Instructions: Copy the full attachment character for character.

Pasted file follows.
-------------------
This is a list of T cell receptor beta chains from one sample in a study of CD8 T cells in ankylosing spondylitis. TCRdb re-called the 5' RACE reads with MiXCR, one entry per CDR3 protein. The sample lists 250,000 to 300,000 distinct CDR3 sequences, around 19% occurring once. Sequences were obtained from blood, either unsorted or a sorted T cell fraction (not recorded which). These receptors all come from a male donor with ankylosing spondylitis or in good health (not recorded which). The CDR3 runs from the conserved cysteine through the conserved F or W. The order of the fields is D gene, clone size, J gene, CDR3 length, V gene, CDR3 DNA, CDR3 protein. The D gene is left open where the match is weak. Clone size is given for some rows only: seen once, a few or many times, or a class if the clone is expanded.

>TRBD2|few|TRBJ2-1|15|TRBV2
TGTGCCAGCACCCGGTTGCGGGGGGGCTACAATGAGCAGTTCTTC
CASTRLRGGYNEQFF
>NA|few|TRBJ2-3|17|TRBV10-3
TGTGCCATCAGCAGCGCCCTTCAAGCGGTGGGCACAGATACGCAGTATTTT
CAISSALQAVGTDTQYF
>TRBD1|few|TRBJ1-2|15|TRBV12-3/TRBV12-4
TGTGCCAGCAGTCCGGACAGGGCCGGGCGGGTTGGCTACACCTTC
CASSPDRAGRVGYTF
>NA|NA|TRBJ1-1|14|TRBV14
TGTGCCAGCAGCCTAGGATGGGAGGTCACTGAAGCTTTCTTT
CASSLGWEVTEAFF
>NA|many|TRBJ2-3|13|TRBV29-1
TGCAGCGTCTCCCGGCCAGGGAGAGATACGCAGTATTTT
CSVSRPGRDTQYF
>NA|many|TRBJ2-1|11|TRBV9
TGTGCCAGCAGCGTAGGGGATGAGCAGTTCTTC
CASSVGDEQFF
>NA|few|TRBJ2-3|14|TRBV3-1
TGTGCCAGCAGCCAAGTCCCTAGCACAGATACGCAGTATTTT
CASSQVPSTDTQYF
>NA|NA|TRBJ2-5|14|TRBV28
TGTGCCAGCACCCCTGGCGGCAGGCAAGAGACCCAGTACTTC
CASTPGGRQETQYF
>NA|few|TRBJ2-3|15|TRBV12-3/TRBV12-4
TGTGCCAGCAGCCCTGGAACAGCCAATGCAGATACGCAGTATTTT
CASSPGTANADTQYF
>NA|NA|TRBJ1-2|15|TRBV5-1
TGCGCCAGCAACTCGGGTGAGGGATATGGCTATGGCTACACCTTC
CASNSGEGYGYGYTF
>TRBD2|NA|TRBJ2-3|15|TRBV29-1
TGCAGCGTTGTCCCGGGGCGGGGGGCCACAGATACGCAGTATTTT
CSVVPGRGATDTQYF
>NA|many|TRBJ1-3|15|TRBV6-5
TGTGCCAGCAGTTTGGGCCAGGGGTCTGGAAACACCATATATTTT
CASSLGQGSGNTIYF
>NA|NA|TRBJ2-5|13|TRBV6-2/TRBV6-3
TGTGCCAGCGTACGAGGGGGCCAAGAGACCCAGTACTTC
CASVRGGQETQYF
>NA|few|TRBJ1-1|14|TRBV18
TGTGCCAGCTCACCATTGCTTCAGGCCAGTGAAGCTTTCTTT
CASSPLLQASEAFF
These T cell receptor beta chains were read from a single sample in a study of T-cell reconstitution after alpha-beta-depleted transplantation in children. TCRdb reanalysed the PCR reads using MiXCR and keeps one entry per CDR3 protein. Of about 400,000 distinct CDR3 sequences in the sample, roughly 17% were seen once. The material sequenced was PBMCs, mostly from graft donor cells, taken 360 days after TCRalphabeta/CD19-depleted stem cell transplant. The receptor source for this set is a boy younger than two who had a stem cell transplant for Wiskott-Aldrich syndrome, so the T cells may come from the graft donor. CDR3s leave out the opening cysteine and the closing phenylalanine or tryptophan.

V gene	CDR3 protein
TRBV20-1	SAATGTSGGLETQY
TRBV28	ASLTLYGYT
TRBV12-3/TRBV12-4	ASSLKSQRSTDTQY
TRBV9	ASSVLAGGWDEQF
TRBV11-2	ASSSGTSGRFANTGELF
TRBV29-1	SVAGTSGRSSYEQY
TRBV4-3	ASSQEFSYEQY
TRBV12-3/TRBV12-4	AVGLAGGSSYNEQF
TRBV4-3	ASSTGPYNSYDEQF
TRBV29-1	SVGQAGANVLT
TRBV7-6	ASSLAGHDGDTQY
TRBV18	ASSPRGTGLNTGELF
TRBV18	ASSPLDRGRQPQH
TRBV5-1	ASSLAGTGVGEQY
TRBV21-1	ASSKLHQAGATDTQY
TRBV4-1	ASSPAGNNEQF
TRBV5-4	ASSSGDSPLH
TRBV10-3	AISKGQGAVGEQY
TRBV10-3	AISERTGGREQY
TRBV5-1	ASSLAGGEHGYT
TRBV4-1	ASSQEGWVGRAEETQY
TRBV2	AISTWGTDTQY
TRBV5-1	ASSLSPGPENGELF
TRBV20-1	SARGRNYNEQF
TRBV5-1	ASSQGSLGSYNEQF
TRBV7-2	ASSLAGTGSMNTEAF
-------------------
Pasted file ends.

This is a list of T cell receptor beta chains from one sample in a study of CD8 T cells in ankylosing spondylitis. TCRdb re-called the 5' RACE reads with MiXCR, one entry per CDR3 protein. The sample lists 250,000 to 300,000 distinct CDR3 sequences, around 19% occurring once. Sequences were obtained from blood, either unsorted or a sorted T cell fraction (not recorded which). These receptors all come from a male donor with ankylosing spondylitis or in good health (not recorded which). The CDR3 runs from the conserved cysteine through the conserved F or W. The order of the fields is D gene, clone size, J gene, CDR3 length, V gene, CDR3 DNA, CDR3 protein. The D gene is left open where the match is weak. Clone size is given for some rows only: seen once, a few or many times, or a class if the clone is expanded.

>TRBD2|few|TRBJ2-1|15|TRBV2
TGTGCCAGCACCCGGTTGCGGGGGGGCTACAATGAGCAGTTCTTC
CASTRLRGGYNEQFF
>NA|few|TRBJ2-3|17|TRBV10-3
TGTGCCATCAGCAGCGCCCTTCAAGCGGTGGGCACAGATACGCAGTATTTT
CAISSALQAVGTDTQYF
>TRBD1|few|TRBJ1-2|15|TRBV12-3/TRBV12-4
TGTGCCAGCAGTCCGGACAGGGCCGGGCGGGTTGGCTACACCTTC
CASSPDRAGRVGYTF
>NA|NA|TRBJ1-1|14|TRBV14
TGTGCCAGCAGCCTAGGATGGGAGGTCACTGAAGCTTTCTTT
CASSLGWEVTEAFF
>NA|many|TRBJ2-3|13|TRBV29-1
TGCAGCGTCTCCCGGCCAGGGAGAGATACGCAGTATTTT
CSVSRPGRDTQYF
>NA|many|TRBJ2-1|11|TRBV9
TGTGCCAGCAGCGTAGGGGATGAGCAGTTCTTC
CASSVGDEQFF
>NA|few|TRBJ2-3|14|TRBV3-1
TGTGCCAGCAGCCAAGTCCCTAGCACAGATACGCAGTATTTT
CASSQVPSTDTQYF
>NA|NA|TRBJ2-5|14|TRBV28
TGTGCCAGCACCCCTGGCGGCAGGCAAGAGACCCAGTACTTC
CASTPGGRQETQYF
>NA|few|TRBJ2-3|15|TRBV12-3/TRBV12-4
TGTGCCAGCAGCCCTGGAACAGCCAATGCAGATACGCAGTATTTT
CASSPGTANADTQYF
>NA|NA|TRBJ1-2|15|TRBV5-1
TGCGCCAGCAACTCGGGTGAGGGATATGGCTATGGCTACACCTTC
CASNSGEGYGYGYTF
>TRBD2|NA|TRBJ2-3|15|TRBV29-1
TGCAGCGTTGTCCCGGGGCGGGGGGCCACAGATACGCAGTATTTT
CSVVPGRGATDTQYF
>NA|many|TRBJ1-3|15|TRBV6-5
TGTGCCAGCAGTTTGGGCCAGGGGTCTGGAAACACCATATATTTT
CASSLGQGSGNTIYF
>NA|NA|TRBJ2-5|13|TRBV6-2/TRBV6-3
TGTGCCAGCGTACGAGGGGGCCAAGAGACCCAGTACTTC
CASVRGGQETQYF
>NA|few|TRBJ1-1|14|TRBV18
TGTGCCAGCTCACCATTGCTTCAGGCCAGTGAAGCTTTCTTT
CASSPLLQASEAFF
These T cell receptor beta chains were read from a single sample in a study of T-cell reconstitution after alpha-beta-depleted transplantation in children. TCRdb reanalysed the PCR reads using MiXCR and keeps one entry per CDR3 protein. Of about 400,000 distinct CDR3 sequences in the sample, roughly 17% were seen once. The material sequenced was PBMCs, mostly from graft donor cells, taken 360 days after TCRalphabeta/CD19-depleted stem cell transplant. The receptor source for this set is a boy younger than two who had a stem cell transplant for Wiskott-Aldrich syndrome, so the T cells may come from the graft donor. CDR3s leave out the opening cysteine and the closing phenylalanine or tryptophan.

V gene	CDR3 protein
TRBV20-1	SAATGTSGGLETQY
TRBV28	ASLTLYGYT
TRBV12-3/TRBV12-4	ASSLKSQRSTDTQY
TRBV9	ASSVLAGGWDEQF
TRBV11-2	ASSSGTSGRFANTGELF
TRBV29-1	SVAGTSGRSSYEQY
TRBV4-3	ASSQEFSYEQY
TRBV12-3/TRBV12-4	AVGLAGGSSYNEQF
TRBV4-3	ASSTGPYNSYDEQF
TRBV29-1	SVGQAGANVLT
TRBV7-6	ASSLAGHDGDTQY
TRBV18	ASSPRGTGLNTGELF
TRBV18	ASSPLDRGRQPQH
TRBV5-1	ASSLAGTGVGEQY
TRBV21-1	ASSKLHQAGATDTQY
TRBV4-1	ASSPAGNNEQF
TRBV5-4	ASSSGDSPLH
TRBV10-3	AISKGQGAVGEQY
TRBV10-3	AISERTGGREQY
TRBV5-1	ASSLAGGEHGYT
TRBV4-1	ASSQEGWVGRAEETQY
TRBV2	AISTWGTDTQY
TRBV5-1	ASSLSPGPENGELF
TRBV20-1	SARGRNYNEQF
TRBV5-1	ASSQGSLGSYNEQF
TRBV7-2	ASSLAGTGSMNTEAF